We are fortunate to work with some excellent firms who lend in Northern Ireland.
Click on each graphic to tell you more.
The short term lending market is probably at its most buoyant. There is a proliferation of bridging lenders and it seems that a new one appears almost every week with even bigger pockets.
Loan to values (LTVs) are still on an upward trajectory, interest rates are going the other way and lenders have an even greater appetite for bridging, commercial mortgages and development finance deals.
So the picture is a rosy one on the UK mainland, what about the 6 counties?
Generally the picture is the same. The only real difference is that lenders tend to be a little thin on the ground in the province and as our funds are extremely limited, we do have to lean on these specialised lenders.
As long as it’s in a large conurbation then it should be ok. Apart from the obvious one in Belfast, they will lend in cities and towns such as Lisburn, Derry, Bangor, Newtownabbey, Craigavon, etc.
The important thing to note when lending in Northern Ireland (and one that all lenders will focus on) is that there MUST be demand for the project/property/security in question.
Valuations will be sought that back up the application and stated values but apart from that and the fact that every deal will be limited to the LOWER of the purchase price or valuation, everything else in terms of lending criteria remains the same as it does on the UK mainland.
It is (contrary to popular opinion) a quite different legal process to that of the UK mainland or Scotland and not as straightforward as some industry commentators would have you believe.
It is a different conveyancing process and this means that the legal process will take slightly longer for lenders to navigate around.
That said, it’s not unfeasible to expect a bridging or development loan to complete and pay out in less than 4 weeks which is the same as the rest of the UK.
Just visit our application page and complete the short form and one of our team will be in touch within 24 hours to start the process of searching for a mortgage or loan.
Currently, we can only deal with direct borrowers, not brokers.
We provide commercial mortgages to the people of Northern Ireland.
Unlike a bridging loan which is usually for borrowing of less than 18 months (and in most cases 12 months), a commercial mortgage is taken over a much longer period of time, in some cases up to 30 years.
Quite often, a number of different lending products are used to make a deal or project work.
For example, a developer could borrow money against a piece of land with a short term bridging loan. They could then utilise property development finance to build on that same piece of land and finally, when the project is finished, they could apply for a long term commercial mortgage to repay the existing bridging loans and development finance.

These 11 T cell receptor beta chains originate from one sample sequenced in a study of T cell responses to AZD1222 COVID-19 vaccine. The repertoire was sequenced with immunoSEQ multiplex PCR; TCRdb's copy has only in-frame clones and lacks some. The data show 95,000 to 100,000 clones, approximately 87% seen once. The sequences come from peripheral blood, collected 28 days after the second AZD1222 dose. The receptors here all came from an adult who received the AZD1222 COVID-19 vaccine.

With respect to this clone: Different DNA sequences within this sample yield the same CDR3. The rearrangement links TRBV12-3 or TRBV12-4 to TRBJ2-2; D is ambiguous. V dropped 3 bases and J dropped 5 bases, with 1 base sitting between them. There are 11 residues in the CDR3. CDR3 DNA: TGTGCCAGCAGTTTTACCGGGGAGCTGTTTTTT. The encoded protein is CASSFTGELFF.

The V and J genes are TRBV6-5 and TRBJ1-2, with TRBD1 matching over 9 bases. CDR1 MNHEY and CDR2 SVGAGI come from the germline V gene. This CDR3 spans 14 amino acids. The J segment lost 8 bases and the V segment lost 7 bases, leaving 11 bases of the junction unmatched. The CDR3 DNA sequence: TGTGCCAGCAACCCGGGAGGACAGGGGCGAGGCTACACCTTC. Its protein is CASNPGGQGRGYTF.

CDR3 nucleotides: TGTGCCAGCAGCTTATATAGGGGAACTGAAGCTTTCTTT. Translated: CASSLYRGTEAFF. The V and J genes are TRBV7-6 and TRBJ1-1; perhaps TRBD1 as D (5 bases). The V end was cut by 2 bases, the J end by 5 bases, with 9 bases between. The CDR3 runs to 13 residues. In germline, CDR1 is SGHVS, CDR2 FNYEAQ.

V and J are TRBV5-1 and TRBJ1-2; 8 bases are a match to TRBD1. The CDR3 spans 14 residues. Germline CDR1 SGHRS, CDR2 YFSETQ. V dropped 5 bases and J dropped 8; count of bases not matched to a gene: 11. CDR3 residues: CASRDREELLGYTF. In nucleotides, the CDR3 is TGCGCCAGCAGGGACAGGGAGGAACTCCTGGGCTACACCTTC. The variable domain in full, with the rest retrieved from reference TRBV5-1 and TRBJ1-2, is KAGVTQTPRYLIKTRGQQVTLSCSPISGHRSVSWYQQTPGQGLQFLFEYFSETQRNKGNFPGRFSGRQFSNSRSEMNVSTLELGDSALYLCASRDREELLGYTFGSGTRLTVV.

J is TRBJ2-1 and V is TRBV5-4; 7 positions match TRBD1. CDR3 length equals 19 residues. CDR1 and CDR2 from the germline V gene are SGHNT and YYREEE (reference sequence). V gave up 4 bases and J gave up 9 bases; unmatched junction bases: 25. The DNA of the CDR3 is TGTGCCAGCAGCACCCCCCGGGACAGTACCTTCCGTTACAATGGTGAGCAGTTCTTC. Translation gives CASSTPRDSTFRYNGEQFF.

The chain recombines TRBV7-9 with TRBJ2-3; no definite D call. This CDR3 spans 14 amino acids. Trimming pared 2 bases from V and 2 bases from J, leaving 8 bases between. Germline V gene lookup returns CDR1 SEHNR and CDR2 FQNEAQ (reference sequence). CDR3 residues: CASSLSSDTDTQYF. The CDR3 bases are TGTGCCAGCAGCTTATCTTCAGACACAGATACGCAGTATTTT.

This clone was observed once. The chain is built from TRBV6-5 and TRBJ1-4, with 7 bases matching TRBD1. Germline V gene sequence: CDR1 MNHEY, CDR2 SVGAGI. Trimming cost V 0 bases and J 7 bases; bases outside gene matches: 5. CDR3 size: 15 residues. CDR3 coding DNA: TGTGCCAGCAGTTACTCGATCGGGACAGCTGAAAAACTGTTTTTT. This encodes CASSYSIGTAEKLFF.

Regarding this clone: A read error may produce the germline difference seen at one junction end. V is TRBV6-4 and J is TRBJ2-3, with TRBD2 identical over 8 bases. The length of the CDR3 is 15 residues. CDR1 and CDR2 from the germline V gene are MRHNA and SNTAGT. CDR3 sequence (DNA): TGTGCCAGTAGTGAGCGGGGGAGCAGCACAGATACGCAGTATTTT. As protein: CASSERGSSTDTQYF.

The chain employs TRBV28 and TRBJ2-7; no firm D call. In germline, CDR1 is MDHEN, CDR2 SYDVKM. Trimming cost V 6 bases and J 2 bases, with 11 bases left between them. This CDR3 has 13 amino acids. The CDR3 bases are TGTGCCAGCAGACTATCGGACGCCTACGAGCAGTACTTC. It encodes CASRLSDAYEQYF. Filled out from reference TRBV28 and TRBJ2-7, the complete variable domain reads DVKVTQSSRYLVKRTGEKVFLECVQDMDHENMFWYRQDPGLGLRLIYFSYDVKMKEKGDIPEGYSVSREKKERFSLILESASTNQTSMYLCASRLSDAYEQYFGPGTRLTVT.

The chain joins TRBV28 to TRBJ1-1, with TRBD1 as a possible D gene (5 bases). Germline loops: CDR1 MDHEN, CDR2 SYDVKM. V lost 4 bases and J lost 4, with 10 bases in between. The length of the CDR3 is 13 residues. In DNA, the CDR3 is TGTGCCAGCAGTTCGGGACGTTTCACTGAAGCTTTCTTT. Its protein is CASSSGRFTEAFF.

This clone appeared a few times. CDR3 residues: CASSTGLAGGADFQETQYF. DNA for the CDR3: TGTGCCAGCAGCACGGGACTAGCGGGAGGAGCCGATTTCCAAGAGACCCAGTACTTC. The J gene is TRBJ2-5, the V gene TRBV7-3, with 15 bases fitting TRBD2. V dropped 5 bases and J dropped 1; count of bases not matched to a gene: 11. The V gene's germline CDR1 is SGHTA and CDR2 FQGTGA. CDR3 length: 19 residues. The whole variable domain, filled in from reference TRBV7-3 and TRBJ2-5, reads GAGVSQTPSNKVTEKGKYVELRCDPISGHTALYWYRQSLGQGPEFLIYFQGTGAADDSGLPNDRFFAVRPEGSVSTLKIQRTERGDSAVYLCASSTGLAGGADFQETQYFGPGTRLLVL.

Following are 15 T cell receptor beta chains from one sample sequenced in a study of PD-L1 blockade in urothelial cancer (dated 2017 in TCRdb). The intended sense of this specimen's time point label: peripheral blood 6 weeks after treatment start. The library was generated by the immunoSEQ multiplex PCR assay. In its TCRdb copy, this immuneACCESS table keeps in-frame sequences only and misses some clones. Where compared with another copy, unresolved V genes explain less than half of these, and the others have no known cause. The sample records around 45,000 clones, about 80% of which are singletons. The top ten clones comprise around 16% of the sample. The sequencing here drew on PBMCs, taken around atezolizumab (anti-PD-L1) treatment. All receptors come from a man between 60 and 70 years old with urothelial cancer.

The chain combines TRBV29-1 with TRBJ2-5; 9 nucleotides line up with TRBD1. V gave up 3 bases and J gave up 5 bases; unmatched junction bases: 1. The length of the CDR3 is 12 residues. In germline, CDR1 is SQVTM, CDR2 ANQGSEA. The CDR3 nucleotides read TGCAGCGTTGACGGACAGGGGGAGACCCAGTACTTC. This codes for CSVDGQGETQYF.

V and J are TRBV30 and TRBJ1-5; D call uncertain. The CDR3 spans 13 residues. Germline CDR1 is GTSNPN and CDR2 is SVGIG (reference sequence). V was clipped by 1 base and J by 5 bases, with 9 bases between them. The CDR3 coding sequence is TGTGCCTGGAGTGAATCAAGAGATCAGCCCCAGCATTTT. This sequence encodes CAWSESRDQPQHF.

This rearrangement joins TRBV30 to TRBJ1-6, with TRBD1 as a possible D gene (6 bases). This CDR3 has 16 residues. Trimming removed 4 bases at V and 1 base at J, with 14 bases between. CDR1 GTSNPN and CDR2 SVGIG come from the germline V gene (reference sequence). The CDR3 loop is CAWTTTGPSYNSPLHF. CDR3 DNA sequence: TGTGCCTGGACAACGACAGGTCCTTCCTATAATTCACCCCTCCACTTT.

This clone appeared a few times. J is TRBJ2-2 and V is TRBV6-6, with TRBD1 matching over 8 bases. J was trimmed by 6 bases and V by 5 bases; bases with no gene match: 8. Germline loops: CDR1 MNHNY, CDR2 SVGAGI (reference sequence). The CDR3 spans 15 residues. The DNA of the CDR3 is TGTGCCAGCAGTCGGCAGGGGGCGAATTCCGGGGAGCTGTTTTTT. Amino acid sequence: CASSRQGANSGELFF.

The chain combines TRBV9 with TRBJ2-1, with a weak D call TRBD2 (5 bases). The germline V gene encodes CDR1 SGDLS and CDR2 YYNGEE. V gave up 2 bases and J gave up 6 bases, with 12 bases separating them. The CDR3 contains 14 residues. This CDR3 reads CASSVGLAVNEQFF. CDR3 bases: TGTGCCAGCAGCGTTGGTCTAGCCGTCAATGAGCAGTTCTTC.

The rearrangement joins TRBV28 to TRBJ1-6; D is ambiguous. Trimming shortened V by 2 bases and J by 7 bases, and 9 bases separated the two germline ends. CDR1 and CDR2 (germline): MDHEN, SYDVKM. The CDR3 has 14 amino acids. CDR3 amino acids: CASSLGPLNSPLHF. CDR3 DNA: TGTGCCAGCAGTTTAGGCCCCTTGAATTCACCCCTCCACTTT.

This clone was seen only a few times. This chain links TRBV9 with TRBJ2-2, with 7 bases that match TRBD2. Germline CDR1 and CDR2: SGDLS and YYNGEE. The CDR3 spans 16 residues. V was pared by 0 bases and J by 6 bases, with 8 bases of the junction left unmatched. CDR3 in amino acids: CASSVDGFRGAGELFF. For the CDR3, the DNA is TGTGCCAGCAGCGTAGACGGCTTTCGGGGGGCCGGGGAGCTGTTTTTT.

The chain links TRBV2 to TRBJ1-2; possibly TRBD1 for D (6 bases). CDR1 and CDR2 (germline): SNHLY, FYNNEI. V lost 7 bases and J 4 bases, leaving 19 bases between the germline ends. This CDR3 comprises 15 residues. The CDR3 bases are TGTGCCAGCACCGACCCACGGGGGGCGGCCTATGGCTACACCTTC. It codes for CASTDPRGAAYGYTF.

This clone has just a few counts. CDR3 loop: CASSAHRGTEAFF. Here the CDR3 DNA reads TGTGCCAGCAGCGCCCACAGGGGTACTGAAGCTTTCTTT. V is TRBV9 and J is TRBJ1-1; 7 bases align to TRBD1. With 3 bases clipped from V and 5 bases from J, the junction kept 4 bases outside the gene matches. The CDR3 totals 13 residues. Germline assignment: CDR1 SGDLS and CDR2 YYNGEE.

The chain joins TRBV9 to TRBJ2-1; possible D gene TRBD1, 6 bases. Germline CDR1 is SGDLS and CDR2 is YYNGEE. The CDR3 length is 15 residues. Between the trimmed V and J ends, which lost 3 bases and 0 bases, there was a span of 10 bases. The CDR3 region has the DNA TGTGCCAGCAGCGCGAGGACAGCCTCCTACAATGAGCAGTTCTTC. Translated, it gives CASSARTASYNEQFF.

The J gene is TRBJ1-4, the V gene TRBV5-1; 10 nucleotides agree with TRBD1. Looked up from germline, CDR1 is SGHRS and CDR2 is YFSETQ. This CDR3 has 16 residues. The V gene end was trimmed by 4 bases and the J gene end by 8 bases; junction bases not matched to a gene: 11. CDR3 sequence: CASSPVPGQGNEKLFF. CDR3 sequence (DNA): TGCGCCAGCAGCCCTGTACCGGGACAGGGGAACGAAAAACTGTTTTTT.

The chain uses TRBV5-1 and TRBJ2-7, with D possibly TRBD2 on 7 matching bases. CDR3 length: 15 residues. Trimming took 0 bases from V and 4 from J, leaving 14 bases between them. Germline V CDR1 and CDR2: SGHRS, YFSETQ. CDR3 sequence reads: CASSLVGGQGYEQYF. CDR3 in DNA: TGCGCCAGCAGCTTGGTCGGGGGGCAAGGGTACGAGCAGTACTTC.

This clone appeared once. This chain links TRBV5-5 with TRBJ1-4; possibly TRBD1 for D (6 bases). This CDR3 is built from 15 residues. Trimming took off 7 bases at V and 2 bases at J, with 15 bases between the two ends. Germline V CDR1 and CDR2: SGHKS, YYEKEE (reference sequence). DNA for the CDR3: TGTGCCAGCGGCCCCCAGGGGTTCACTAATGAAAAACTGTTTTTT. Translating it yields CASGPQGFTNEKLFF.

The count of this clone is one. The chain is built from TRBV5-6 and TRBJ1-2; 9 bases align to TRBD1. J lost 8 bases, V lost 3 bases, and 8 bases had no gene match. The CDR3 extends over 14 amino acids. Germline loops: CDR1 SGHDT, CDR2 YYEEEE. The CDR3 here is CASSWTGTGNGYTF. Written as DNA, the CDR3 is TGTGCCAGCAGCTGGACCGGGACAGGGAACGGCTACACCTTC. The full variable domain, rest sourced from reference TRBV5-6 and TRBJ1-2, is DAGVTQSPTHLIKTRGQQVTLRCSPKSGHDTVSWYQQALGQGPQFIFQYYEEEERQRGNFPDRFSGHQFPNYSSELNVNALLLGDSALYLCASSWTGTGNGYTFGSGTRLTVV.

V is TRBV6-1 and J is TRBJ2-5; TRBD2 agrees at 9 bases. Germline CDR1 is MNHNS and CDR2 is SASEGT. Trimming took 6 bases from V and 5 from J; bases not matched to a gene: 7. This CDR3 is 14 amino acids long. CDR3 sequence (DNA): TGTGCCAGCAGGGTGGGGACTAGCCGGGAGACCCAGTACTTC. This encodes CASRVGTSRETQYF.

As you can see, commercial mortgages are longer term options and usually come attached with a much cheaper interest rate. The reason for this is that all of the ‘risk’ in the deal has been taken out by the bridging and development loans.
By the time a bank comes along with their cheap, long term commercial mortgage, the project has been purchased, developed and finished.
Whilst a bridging loan can be as much as 1.5% a month and in some cases, much higher than that, a commercial mortgage can start from as little as 2.5% a year.
Even on slightly riskier projects where traditional bank funding won’t come into play, there are a number of alternative finance providers who will lend in Northern Ireland with rates from 5.5% a year.
The other thing to note with commercial lending is that the fees charged by the lenders tend to be a lot less than they would with a bridging loan. We know of one instance where a borrower in Belfast was charged an arrangement fee of 6% and another example where a borrower in Lurgan was charged an exit fee of 3% of the GDV – not the loan!
If you have a project that you would like funded, why not apply today?
We have produced the ultimate guide to bridging loans and property development finance in Northern Ireland.
We understand that bridging finance can appear complex and we are also fully aware that many lenders on the mainland will not consider lending in Northern Ireland, so combining the two together makes for a very interesting and difficult proposition. But not impossible.
We are now in a position to fund bridging loans in Northern Ireland with a select band of introducers/brokers and this guide to bridging loan finance in the province, should help to answer any questions you may have.
So, without further ado, here is the ultimate guide to short term lending in Northern Ireland.
Whilst most financial service providers, particularly in lending, restrict their lending activities to Belfast only, we won’t.
We will lend in Co.Armagh, Co.Fermanagh, Co.Tyrone, Co.Down, Co.Antrim and Co.Londonderry. Our view is that borrowers in all of these counties will need finance at some point, be it secured (like a bridging loan) or unsecured (like a personal loan) and we want to be in a position to be able to service the secured loans.